• Put yourself in the other person's shoes. Think what's in it for them? They won't be sitting there thinking I wish there was someone here asking me loads of questions and learning how I do everything so that they can set up in competition against me.What do you really have to offer? What skill sets do you bring that will actually improve that photographer's life? You need to sell yourself as someone that will benefit them. I'm sorry to tell you that most photographers don't need help with the shooting side of things as much as the admin side. It's more likely that you will be filing and making tea rather than getting your hands on all their expensive gear.
  • Show your personality. Don't be afraid to show your character traits. You can assume that if someone is a level where you want to approach them, then so will several others, so aim to stand out. When people write I have a GSOH in dating profiles it doesn't mean anything but the person who shows wit in how they word their biography will be more appealing.
  • Think creatively. This is a creative industry, so it amazes me how people approach so much of it in uncreative ways. Everyone else is sending a lazy cut and paste email? Then send your communication some other way. Show how creative you are by posting them something lovely, show how brave you are by actually picking up the phone and talking to the person you are asking to train you.
  • Be realistic. Aim not to land a full time job but aim to get your foot in the door. You are highly unlikely to contact someone sitting there with a full time job to give you. Aim instead to get a day or a week's work experience and then make yourself utterly indispensable.

I don't think it's hard to do this well, which is why I'm constantly disappointed by how badly people do it. I've now stopped answering the ones that don't address me by name. If they can't be bothered then neither can I. Way back when I was at this point in my career, I made a list of my favourite music photographers working in London. I telephoned them one by one until I found someone who could offer me work experience. I was utterly terrified every time I picked up the phone but I kept thinking they don't know me, if they say no, it's not because they don't like me, it's because the timing is not right for them.  When that one photographer said yes, I made the very best use of that one day's work experience to make other connections in the industry but most importantly to show how useful and keen I was. That one day lead to others and I was always very appreciative of the opportunities that came my way. I was courteous, punctual and very quick to learn. It wasn't long before I was getting paid a small amount per day and then I advanced to proper assistant rates and was getting some fantastic jobs. I think by managing to leave my own ego at the door and being aware of the main photographer's needs or the clients above any of my own, I was a great asset. I'm eternally grateful to the photographers that said yes when I was looking for experience as I know now more than ever just how valuable that it is. You cannot learn in a classroom how the real world of shooting is and the particular pressures that it brings. You must be out on real jobs to pick up the skills you need. I made a hell of a lot of cups of tea in my time but all the while, I was watching, making notes and when there was time, I would ask questions.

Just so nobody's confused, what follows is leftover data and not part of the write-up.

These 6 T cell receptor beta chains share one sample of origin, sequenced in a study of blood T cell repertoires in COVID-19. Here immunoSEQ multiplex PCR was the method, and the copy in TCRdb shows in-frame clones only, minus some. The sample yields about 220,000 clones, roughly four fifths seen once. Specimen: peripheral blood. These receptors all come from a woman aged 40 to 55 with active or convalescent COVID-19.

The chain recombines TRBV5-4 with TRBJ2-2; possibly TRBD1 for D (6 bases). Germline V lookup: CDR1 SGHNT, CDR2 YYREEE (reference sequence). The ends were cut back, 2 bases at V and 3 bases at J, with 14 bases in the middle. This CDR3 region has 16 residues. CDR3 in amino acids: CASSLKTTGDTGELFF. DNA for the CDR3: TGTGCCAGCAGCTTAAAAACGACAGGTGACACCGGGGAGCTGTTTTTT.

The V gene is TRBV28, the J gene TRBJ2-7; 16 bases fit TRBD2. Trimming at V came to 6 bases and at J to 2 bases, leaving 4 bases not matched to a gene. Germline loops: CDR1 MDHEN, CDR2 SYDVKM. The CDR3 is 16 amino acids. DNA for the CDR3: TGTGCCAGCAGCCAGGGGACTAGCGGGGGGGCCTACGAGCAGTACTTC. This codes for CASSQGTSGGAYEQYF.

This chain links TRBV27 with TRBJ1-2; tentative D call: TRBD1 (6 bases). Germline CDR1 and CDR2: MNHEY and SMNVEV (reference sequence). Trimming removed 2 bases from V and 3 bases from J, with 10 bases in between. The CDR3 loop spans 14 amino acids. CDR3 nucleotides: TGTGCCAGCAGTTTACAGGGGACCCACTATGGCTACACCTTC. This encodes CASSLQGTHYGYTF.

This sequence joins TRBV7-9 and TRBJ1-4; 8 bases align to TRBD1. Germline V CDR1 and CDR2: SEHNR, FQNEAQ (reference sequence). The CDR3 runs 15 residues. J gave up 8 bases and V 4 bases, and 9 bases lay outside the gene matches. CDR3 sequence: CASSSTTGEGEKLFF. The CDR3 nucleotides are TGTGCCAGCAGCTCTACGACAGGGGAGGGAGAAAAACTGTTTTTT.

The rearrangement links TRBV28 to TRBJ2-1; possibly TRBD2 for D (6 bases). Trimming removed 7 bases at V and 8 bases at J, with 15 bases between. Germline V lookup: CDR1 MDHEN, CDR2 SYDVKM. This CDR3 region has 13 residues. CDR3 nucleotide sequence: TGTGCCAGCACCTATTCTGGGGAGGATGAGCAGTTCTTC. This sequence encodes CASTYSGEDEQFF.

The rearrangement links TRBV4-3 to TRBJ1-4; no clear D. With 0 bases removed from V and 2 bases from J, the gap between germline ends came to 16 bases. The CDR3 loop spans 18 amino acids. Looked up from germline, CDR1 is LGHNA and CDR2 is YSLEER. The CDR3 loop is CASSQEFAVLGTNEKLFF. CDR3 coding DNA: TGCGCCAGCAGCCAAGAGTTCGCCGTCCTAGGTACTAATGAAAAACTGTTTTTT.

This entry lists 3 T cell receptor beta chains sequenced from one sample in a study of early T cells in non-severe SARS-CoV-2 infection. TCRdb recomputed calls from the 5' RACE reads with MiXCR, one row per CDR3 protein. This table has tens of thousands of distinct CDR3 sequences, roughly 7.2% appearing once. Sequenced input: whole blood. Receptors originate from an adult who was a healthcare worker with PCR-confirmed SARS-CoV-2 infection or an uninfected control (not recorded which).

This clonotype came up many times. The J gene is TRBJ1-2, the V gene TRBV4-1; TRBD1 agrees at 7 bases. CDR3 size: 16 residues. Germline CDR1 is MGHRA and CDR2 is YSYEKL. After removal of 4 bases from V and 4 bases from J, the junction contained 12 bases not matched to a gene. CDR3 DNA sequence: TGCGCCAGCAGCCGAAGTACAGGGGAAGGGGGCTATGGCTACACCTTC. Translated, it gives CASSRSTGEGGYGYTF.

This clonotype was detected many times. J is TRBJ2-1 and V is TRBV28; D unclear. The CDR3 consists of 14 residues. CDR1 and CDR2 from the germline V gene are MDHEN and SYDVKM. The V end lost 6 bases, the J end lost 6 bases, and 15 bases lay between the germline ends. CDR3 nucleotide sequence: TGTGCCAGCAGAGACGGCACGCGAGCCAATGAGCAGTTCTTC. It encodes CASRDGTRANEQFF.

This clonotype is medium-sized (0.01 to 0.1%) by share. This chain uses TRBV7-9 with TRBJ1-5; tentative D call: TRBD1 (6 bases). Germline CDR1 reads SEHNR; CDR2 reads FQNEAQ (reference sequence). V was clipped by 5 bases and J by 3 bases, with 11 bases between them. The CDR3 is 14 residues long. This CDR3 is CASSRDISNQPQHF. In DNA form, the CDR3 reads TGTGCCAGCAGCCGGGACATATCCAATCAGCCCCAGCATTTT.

Never forget that you need them much more than they need you so come at it asking for work experience with that humility, not the sense of entitlement that many seem to come with. I wish you lots of luck and hope to see some of you at The Photography Show this weekend. They have some great content for beginners and I will be speaking at The Beginners Masterclasses. We also have a stand so come and say Hi, we'd love to see some friendly faces.